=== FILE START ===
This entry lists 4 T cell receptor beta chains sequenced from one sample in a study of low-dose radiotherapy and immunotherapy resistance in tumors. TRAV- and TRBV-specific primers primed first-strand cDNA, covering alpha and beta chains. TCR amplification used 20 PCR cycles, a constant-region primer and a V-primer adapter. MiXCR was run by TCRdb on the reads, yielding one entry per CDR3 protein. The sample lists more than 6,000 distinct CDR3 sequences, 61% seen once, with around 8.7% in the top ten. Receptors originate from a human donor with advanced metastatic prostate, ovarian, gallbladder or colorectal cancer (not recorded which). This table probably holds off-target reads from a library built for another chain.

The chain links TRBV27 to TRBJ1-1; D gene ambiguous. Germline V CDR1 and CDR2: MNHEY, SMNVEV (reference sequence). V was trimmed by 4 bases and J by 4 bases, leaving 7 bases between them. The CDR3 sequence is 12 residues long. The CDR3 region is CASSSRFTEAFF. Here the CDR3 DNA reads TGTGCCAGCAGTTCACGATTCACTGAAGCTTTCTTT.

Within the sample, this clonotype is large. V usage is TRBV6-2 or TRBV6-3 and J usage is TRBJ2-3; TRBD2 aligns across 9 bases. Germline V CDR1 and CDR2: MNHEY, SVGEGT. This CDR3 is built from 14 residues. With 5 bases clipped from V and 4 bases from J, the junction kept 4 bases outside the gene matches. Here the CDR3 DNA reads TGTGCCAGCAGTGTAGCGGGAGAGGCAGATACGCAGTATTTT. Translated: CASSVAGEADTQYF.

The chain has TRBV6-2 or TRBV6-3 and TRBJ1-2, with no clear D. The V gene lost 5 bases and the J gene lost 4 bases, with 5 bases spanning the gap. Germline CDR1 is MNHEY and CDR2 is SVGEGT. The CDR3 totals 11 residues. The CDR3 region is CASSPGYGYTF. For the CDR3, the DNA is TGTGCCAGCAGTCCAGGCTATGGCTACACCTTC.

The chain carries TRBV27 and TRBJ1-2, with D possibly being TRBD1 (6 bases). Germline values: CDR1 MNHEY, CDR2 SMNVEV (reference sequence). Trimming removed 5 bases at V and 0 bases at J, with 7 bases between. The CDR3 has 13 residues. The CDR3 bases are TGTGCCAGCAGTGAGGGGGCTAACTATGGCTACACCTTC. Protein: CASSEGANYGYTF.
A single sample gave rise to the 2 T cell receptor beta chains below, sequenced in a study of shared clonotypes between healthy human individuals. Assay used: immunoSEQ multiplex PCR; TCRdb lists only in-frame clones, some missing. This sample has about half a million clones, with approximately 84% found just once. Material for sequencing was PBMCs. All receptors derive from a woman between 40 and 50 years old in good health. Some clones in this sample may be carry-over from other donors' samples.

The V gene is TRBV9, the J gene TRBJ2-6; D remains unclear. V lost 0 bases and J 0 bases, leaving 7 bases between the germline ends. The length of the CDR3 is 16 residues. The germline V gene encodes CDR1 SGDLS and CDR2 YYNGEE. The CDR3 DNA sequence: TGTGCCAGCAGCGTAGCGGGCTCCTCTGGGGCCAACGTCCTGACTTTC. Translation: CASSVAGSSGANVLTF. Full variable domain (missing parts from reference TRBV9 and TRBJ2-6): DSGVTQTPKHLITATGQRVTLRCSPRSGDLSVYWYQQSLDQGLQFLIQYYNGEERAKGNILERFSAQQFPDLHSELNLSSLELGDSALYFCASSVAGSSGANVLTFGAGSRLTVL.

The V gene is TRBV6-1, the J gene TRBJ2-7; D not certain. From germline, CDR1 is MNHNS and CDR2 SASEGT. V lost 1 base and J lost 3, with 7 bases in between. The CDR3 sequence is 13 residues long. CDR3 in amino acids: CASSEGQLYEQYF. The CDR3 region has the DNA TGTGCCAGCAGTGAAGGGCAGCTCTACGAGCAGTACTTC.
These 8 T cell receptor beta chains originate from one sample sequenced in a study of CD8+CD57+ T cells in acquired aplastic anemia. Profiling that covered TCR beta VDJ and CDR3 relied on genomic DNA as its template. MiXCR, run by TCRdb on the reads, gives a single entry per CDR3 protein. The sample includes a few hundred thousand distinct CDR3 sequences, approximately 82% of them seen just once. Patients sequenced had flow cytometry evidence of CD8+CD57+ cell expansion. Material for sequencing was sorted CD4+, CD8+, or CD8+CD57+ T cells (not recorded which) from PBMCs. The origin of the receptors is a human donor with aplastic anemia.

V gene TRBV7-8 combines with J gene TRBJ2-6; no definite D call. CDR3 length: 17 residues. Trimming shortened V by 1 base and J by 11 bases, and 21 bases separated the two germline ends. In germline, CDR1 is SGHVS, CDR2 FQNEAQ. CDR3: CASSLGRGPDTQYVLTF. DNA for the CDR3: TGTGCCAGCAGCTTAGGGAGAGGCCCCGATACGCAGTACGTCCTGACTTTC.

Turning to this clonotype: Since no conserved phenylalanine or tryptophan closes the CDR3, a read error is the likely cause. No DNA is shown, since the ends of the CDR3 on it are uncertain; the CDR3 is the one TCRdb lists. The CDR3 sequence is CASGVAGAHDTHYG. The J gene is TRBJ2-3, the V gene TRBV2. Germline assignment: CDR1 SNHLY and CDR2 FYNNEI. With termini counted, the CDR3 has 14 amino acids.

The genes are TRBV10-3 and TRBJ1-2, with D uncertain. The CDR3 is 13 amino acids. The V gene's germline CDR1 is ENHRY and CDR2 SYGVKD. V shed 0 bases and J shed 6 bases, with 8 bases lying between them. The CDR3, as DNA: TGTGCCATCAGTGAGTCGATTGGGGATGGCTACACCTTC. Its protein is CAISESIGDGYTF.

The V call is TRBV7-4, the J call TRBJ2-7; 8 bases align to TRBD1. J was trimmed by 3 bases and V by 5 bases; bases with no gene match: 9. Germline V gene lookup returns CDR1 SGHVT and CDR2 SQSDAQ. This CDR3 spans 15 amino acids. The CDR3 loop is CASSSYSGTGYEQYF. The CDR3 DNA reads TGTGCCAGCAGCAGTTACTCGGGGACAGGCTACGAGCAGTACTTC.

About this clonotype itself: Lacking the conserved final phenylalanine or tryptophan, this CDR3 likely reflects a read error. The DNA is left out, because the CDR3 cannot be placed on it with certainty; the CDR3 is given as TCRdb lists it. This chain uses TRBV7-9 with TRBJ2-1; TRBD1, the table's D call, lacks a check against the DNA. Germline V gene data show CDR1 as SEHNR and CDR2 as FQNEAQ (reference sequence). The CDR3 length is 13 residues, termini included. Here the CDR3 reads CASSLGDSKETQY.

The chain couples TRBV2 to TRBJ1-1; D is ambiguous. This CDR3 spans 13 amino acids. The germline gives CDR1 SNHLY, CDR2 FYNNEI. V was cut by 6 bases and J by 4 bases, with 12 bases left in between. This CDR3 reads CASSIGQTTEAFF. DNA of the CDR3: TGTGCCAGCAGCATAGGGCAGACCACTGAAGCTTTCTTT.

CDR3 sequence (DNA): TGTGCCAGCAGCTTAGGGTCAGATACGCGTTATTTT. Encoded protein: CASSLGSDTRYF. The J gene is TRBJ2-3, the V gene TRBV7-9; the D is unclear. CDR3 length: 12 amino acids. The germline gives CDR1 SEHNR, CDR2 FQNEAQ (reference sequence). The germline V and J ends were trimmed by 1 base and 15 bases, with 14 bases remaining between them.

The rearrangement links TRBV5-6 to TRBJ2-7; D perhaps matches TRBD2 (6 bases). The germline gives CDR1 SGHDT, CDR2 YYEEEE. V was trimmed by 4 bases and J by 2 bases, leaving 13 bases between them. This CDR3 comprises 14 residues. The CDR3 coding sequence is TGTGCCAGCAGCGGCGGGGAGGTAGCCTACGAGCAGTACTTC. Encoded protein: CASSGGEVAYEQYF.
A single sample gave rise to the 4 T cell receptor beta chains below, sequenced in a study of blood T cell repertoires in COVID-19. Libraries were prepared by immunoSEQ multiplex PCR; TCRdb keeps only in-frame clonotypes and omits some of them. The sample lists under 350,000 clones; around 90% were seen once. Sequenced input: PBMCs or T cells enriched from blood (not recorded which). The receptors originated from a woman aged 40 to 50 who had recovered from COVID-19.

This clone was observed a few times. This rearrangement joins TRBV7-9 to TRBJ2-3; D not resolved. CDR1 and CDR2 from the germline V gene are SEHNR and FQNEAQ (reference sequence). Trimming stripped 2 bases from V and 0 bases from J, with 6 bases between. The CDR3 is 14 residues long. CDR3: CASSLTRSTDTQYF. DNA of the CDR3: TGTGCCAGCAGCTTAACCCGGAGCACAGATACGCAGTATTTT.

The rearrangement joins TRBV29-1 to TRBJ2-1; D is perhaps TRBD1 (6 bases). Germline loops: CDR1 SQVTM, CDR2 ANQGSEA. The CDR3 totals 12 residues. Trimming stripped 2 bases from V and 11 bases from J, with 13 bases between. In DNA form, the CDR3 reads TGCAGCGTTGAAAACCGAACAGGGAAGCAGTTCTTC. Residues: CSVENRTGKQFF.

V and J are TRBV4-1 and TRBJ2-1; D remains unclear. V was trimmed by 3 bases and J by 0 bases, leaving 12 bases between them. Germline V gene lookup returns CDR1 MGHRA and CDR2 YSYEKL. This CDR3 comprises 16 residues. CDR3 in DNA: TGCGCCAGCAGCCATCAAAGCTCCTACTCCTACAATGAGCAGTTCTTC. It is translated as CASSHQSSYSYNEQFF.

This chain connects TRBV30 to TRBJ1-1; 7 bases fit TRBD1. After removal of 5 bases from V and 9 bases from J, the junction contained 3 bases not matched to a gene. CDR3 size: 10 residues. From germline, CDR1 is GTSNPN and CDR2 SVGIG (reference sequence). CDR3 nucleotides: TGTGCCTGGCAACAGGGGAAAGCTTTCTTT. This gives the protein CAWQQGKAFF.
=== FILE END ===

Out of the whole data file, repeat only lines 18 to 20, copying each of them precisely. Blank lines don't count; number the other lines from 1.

A single sample gave rise to the 4 T cell receptor beta chains below, sequenced in a study of blood T cell repertoires in COVID-19. Libraries were prepared by immunoSEQ multiplex PCR; TCRdb keeps only in-frame clonotypes and omits some of them. The sample lists under 350,000 clones; around 90% were seen once. Sequenced input: PBMCs or T cells enriched from blood (not recorded which). The receptors originated from a woman aged 40 to 50 who had recovered from COVID-19.

This clone was observed a few times. This rearrangement joins TRBV7-9 to TRBJ2-3; D not resolved. CDR1 and CDR2 from the germline V gene are SEHNR and FQNEAQ (reference sequence). Trimming stripped 2 bases from V and 0 bases from J, with 6 bases between. The CDR3 is 14 residues long. CDR3: CASSLTRSTDTQYF. DNA of the CDR3: TGTGCCAGCAGCTTAACCCGGAGCACAGATACGCAGTATTTT.

The rearrangement joins TRBV29-1 to TRBJ2-1; D is perhaps TRBD1 (6 bases). Germline loops: CDR1 SQVTM, CDR2 ANQGSEA. The CDR3 totals 12 residues. Trimming stripped 2 bases from V and 11 bases from J, with 13 bases between. In DNA form, the CDR3 reads TGCAGCGTTGAAAACCGAACAGGGAAGCAGTTCTTC. Residues: CSVENRTGKQFF.